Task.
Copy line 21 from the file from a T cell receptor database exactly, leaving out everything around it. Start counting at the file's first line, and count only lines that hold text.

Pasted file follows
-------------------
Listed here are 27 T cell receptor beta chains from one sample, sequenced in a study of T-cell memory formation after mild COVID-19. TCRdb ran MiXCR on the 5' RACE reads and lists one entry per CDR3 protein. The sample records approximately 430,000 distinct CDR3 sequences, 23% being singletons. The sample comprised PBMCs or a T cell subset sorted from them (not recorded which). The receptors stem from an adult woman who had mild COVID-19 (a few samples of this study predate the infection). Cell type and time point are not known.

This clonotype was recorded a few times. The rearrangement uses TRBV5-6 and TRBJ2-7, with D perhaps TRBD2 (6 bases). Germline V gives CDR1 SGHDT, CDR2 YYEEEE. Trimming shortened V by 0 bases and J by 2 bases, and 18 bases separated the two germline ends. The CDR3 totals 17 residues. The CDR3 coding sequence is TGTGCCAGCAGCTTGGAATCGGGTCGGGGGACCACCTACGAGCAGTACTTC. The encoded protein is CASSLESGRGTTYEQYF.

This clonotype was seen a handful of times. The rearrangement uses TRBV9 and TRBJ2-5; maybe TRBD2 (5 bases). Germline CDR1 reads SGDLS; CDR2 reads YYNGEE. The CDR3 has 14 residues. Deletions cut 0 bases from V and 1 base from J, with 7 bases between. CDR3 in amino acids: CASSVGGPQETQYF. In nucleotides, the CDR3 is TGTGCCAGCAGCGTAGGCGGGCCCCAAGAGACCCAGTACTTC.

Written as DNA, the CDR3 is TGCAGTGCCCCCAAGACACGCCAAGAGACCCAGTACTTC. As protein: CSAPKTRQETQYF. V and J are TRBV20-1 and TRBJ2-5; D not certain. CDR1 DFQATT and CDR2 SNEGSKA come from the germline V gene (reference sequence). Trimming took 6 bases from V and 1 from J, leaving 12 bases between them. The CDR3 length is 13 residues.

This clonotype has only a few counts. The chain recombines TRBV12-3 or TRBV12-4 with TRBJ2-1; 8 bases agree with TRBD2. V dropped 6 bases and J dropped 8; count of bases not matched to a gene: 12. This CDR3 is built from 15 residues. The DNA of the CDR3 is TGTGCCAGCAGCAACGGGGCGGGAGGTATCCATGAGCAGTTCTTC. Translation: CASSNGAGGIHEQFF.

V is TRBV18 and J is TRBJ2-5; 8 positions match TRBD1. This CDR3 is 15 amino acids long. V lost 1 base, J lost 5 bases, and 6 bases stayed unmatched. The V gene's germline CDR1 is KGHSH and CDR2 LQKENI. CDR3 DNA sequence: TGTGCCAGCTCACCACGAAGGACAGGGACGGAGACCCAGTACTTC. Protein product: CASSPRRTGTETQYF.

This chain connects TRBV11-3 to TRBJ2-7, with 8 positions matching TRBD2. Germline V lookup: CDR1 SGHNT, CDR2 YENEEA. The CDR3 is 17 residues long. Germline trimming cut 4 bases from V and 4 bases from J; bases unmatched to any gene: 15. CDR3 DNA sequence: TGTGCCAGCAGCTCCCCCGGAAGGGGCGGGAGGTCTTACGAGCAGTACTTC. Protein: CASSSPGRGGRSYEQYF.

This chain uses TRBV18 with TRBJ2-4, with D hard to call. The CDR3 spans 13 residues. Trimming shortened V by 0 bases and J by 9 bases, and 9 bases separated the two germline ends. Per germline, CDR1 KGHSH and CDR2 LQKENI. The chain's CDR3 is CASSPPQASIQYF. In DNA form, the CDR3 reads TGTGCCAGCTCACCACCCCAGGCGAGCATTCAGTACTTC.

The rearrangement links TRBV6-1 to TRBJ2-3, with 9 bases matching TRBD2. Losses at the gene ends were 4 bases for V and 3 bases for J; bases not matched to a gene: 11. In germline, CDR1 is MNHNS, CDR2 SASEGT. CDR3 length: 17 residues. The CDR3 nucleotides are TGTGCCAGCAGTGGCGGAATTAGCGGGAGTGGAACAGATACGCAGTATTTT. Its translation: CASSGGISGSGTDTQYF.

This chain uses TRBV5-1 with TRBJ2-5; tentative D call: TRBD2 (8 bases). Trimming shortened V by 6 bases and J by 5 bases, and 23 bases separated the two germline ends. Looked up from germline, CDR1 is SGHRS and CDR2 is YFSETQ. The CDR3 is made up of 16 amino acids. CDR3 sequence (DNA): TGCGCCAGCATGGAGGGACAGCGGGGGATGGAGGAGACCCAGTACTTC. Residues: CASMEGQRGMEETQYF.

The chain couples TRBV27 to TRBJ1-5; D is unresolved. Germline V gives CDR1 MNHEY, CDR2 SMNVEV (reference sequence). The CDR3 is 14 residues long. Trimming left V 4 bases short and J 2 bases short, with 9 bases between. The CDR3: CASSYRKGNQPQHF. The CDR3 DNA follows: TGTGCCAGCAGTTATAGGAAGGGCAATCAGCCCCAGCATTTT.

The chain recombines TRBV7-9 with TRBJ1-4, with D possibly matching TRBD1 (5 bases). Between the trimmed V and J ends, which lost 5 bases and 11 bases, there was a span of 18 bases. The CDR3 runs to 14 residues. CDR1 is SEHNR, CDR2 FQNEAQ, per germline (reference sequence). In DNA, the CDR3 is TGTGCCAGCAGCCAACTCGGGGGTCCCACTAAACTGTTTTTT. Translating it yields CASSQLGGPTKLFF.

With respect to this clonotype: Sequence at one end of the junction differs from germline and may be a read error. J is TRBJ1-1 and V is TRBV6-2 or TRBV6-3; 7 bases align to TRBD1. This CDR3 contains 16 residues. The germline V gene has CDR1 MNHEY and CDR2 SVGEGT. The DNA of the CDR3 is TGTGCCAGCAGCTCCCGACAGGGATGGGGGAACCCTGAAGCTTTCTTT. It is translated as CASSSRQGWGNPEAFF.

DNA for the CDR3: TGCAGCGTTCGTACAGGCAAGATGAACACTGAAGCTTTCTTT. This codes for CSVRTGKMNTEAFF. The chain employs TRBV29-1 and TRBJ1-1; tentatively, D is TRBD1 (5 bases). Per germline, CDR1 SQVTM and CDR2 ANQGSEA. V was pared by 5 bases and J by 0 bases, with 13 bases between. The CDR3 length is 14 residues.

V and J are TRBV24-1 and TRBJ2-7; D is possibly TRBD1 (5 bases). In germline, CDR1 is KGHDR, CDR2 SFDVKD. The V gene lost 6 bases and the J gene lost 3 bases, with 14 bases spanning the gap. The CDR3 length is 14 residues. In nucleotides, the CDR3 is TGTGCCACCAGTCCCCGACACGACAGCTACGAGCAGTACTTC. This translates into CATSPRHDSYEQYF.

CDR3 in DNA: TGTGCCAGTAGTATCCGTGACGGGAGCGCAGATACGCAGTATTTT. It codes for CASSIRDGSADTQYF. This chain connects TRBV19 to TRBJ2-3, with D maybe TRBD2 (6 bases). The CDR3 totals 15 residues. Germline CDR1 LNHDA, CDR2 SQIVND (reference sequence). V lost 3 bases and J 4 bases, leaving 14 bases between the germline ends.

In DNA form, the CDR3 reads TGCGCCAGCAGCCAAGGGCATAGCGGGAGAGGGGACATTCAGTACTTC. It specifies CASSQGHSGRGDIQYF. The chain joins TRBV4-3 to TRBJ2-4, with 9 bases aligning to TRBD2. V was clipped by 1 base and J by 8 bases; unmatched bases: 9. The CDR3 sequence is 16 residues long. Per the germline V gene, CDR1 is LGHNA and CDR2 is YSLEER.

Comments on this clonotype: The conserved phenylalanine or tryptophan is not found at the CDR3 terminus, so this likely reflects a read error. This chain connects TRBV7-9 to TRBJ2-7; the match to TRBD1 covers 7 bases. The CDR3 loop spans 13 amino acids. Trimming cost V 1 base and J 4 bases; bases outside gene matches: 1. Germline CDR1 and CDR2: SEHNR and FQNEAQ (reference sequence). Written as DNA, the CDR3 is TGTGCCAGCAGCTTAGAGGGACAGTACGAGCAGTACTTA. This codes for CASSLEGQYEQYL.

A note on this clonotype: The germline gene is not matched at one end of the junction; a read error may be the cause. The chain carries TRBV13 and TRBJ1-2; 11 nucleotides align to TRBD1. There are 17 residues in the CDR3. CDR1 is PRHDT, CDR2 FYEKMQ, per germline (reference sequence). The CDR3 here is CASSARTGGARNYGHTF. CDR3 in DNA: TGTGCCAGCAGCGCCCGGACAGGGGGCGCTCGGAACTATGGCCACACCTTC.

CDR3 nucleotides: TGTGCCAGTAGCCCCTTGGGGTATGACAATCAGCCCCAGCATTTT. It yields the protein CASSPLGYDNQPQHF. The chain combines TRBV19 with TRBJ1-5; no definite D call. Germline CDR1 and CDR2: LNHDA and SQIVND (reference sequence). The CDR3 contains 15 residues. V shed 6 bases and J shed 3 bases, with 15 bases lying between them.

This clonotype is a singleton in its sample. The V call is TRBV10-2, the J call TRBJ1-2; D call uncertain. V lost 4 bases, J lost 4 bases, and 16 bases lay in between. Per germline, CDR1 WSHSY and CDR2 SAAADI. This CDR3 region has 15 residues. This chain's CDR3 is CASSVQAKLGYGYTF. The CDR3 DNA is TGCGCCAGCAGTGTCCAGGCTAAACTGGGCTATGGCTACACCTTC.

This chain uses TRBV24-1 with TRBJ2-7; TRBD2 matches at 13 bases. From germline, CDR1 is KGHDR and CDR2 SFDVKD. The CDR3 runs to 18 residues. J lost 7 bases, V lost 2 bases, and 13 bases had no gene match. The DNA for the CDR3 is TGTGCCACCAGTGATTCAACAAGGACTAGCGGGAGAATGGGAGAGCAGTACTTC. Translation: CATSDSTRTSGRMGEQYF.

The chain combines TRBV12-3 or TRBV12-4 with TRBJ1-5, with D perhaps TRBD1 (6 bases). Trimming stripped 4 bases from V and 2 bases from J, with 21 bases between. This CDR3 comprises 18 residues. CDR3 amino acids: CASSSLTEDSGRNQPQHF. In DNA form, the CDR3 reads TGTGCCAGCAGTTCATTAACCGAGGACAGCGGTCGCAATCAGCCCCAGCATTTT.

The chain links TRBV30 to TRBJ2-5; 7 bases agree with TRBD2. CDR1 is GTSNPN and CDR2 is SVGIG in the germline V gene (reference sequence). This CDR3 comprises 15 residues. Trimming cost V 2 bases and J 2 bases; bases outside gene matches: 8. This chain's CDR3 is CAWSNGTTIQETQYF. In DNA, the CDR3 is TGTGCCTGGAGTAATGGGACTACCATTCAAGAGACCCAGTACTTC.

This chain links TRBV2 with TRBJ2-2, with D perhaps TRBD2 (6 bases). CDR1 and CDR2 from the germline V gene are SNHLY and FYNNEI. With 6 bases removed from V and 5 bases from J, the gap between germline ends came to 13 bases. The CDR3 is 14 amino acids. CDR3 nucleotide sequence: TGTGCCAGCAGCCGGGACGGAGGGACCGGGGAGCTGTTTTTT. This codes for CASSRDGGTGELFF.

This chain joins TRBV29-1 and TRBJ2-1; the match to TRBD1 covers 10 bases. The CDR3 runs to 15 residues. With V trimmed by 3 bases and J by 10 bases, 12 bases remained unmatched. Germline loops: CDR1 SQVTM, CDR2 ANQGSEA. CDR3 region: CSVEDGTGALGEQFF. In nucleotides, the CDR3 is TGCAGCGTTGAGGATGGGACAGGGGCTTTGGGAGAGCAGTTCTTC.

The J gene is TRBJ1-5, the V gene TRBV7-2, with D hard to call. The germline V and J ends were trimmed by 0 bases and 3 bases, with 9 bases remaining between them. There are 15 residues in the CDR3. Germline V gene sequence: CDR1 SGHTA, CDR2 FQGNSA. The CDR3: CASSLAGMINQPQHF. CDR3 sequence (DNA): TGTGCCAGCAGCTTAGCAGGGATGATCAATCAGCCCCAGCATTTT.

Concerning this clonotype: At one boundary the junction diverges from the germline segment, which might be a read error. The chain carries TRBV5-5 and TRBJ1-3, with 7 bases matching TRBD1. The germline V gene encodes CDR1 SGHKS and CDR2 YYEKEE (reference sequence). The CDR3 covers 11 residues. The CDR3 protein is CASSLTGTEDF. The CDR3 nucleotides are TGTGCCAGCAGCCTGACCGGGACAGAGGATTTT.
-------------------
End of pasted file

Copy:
This clonotype is a singleton in its sample. The V call is TRBV10-2, the J call TRBJ1-2; D call uncertain. V lost 4 bases, J lost 4 bases, and 16 bases lay in between. Per germline, CDR1 WSHSY and CDR2 SAAADI. This CDR3 region has 15 residues. This chain's CDR3 is CASSVQAKLGYGYTF. The CDR3 DNA is TGCGCCAGCAGTGTCCAGGCTAAACTGGGCTATGGCTACACCTTC.